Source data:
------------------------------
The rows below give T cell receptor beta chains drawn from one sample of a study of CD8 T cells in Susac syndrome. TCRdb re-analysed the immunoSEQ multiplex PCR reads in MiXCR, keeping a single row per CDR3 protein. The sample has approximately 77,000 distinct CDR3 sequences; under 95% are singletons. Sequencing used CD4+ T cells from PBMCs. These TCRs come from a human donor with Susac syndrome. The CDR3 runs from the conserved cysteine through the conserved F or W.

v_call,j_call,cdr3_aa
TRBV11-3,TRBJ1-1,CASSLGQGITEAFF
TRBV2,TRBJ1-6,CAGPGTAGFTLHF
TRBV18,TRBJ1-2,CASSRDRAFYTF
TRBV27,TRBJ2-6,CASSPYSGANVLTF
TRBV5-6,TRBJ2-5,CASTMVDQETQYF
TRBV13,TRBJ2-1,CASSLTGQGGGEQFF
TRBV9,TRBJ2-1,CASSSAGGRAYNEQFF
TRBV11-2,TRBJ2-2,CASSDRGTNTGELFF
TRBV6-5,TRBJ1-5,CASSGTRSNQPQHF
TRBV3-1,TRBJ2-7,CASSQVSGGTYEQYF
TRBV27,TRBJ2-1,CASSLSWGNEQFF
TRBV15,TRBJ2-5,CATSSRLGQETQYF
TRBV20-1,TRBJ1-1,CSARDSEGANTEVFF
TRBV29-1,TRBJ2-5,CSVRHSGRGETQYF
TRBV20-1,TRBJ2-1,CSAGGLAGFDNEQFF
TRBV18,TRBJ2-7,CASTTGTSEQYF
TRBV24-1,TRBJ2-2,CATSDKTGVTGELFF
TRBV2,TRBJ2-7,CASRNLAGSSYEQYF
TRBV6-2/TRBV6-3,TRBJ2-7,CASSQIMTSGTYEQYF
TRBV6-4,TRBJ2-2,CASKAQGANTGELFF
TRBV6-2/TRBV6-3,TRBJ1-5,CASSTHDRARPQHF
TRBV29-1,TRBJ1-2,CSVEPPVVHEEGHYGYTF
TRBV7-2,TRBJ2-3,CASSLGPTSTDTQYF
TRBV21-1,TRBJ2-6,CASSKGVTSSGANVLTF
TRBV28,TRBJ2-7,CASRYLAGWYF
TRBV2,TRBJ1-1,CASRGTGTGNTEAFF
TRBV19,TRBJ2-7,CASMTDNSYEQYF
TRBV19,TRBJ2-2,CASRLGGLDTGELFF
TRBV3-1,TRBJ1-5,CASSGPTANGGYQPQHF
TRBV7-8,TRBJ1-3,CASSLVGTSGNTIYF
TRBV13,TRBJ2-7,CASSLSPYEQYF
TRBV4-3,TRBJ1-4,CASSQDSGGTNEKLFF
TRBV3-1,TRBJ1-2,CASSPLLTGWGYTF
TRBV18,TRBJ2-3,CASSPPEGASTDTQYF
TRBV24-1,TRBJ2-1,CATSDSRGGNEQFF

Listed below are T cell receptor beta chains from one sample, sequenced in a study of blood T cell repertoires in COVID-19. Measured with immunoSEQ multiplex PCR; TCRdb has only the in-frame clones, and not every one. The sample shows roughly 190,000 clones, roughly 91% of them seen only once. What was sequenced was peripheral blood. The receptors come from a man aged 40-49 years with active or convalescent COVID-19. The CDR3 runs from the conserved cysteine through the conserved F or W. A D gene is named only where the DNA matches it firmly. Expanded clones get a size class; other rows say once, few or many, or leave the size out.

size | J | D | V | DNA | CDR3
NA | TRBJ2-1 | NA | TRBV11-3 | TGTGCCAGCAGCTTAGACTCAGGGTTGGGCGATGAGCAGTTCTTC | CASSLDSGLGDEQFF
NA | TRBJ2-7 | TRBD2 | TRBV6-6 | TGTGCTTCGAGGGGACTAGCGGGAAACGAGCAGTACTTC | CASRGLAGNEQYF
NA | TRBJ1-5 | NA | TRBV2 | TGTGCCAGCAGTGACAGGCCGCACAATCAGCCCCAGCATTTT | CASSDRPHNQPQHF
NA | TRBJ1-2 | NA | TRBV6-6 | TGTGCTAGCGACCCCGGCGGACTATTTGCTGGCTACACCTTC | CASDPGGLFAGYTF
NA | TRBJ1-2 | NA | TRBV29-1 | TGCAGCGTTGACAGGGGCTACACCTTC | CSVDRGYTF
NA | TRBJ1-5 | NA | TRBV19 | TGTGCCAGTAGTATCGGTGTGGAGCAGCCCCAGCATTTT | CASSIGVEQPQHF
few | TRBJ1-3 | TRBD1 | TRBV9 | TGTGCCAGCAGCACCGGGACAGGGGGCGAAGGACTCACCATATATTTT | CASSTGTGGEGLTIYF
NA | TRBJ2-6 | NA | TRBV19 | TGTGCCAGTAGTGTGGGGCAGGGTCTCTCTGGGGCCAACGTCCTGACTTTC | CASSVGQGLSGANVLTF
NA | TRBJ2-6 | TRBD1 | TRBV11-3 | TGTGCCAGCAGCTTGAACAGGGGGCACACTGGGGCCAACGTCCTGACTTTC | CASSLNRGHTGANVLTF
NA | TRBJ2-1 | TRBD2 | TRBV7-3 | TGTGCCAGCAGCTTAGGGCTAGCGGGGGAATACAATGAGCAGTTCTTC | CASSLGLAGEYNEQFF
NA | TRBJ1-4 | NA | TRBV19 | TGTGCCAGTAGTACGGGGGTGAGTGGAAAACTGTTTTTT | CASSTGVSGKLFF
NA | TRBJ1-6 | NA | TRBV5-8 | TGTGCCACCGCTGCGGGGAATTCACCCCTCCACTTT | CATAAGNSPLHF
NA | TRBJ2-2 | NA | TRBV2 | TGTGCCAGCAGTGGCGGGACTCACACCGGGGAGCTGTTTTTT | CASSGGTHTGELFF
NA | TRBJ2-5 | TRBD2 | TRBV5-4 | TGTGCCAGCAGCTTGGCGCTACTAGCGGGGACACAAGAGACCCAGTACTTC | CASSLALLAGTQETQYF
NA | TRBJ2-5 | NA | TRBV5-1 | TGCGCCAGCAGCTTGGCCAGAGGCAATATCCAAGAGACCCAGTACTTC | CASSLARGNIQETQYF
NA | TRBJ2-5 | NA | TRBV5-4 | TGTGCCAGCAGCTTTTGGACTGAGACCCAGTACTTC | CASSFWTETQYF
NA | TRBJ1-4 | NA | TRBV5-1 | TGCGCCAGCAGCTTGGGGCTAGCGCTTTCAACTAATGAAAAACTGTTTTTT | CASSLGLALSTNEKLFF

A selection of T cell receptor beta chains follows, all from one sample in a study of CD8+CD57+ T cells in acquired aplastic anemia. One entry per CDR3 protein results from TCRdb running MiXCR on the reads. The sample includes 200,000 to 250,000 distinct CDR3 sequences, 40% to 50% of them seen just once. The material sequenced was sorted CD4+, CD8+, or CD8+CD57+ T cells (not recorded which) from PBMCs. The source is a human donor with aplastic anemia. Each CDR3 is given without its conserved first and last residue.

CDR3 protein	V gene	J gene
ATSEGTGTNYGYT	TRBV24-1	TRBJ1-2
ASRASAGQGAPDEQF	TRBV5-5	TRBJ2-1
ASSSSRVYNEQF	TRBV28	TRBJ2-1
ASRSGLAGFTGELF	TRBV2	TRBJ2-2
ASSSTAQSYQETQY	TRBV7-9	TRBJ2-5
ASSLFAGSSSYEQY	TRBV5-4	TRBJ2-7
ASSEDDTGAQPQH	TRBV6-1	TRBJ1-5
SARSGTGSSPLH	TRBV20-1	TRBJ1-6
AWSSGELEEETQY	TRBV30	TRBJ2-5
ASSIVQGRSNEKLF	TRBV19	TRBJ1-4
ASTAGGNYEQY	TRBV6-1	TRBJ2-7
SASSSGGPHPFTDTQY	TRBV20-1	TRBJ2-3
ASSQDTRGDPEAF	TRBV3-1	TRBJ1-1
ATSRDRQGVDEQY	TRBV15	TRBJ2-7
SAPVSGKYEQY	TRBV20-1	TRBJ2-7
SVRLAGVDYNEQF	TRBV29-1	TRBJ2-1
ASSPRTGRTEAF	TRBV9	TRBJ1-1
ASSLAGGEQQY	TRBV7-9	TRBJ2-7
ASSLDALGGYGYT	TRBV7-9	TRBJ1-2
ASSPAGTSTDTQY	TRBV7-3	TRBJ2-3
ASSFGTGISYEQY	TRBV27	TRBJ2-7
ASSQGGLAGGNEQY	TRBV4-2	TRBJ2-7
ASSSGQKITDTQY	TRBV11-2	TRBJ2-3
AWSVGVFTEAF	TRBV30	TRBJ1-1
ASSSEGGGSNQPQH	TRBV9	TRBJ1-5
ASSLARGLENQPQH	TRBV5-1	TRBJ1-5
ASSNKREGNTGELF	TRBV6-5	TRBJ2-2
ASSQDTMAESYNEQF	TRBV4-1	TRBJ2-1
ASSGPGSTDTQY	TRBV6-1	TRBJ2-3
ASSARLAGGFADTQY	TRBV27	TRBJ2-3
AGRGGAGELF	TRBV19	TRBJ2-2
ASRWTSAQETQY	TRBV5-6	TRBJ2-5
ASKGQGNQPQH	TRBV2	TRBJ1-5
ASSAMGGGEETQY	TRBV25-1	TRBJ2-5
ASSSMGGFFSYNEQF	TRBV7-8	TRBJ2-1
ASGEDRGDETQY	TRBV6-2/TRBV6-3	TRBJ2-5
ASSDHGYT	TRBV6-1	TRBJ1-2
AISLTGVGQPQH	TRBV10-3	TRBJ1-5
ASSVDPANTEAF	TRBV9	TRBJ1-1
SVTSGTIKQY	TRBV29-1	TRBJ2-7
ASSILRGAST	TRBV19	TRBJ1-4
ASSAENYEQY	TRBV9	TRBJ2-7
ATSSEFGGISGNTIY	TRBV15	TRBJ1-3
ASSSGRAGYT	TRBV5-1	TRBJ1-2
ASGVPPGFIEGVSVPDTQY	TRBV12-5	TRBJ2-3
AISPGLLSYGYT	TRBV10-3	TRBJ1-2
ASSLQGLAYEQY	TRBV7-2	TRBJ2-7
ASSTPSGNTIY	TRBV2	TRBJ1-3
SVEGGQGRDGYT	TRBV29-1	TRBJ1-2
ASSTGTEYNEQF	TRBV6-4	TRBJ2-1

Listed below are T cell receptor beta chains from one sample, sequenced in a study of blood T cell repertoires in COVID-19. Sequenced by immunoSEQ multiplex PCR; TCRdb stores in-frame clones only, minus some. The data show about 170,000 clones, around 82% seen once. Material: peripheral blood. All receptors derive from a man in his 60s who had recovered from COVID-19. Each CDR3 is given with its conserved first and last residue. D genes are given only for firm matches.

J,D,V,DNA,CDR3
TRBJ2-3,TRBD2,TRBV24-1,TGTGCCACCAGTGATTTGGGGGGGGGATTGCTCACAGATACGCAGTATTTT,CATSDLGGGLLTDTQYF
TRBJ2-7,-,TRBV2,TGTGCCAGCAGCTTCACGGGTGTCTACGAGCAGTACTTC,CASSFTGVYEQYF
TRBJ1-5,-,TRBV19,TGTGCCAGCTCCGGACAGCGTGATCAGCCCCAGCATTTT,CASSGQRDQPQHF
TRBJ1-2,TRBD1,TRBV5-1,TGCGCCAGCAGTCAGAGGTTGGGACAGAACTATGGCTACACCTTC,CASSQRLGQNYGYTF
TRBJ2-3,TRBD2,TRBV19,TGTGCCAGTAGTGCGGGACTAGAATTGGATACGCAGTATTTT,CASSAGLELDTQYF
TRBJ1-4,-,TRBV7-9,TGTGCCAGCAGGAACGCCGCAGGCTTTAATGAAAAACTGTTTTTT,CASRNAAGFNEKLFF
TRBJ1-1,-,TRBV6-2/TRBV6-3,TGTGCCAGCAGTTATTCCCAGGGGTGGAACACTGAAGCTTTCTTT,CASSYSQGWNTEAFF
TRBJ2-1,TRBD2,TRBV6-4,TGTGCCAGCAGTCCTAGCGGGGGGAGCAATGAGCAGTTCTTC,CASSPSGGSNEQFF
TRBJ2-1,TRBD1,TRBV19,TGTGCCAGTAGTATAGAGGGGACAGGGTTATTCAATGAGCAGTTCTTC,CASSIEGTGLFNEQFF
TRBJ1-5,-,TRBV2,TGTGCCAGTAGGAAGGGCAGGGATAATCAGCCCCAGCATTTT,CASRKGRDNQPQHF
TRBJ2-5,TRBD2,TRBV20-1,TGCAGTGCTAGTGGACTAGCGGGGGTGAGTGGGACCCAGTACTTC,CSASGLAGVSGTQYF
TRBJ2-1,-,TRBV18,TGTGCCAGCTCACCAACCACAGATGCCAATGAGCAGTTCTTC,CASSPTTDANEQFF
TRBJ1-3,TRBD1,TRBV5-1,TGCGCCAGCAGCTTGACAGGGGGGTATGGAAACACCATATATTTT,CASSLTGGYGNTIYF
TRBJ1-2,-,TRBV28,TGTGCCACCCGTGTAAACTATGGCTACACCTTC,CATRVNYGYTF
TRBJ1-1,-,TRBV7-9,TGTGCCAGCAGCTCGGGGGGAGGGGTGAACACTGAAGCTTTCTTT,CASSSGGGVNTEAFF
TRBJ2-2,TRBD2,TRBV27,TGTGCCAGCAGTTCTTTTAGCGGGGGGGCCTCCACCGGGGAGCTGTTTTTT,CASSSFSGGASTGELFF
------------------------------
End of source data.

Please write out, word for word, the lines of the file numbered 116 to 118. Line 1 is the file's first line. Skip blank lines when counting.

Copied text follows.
TRBJ1-4,-,TRBV7-9,TGTGCCAGCAGGAACGCCGCAGGCTTTAATGAAAAACTGTTTTTT,CASRNAAGFNEKLFF
TRBJ1-1,-,TRBV6-2/TRBV6-3,TGTGCCAGCAGTTATTCCCAGGGGTGGAACACTGAAGCTTTCTTT,CASSYSQGWNTEAFF
TRBJ2-1,TRBD2,TRBV6-4,TGTGCCAGCAGTCCTAGCGGGGGGAGCAATGAGCAGTTCTTC,CASSPSGGSNEQFF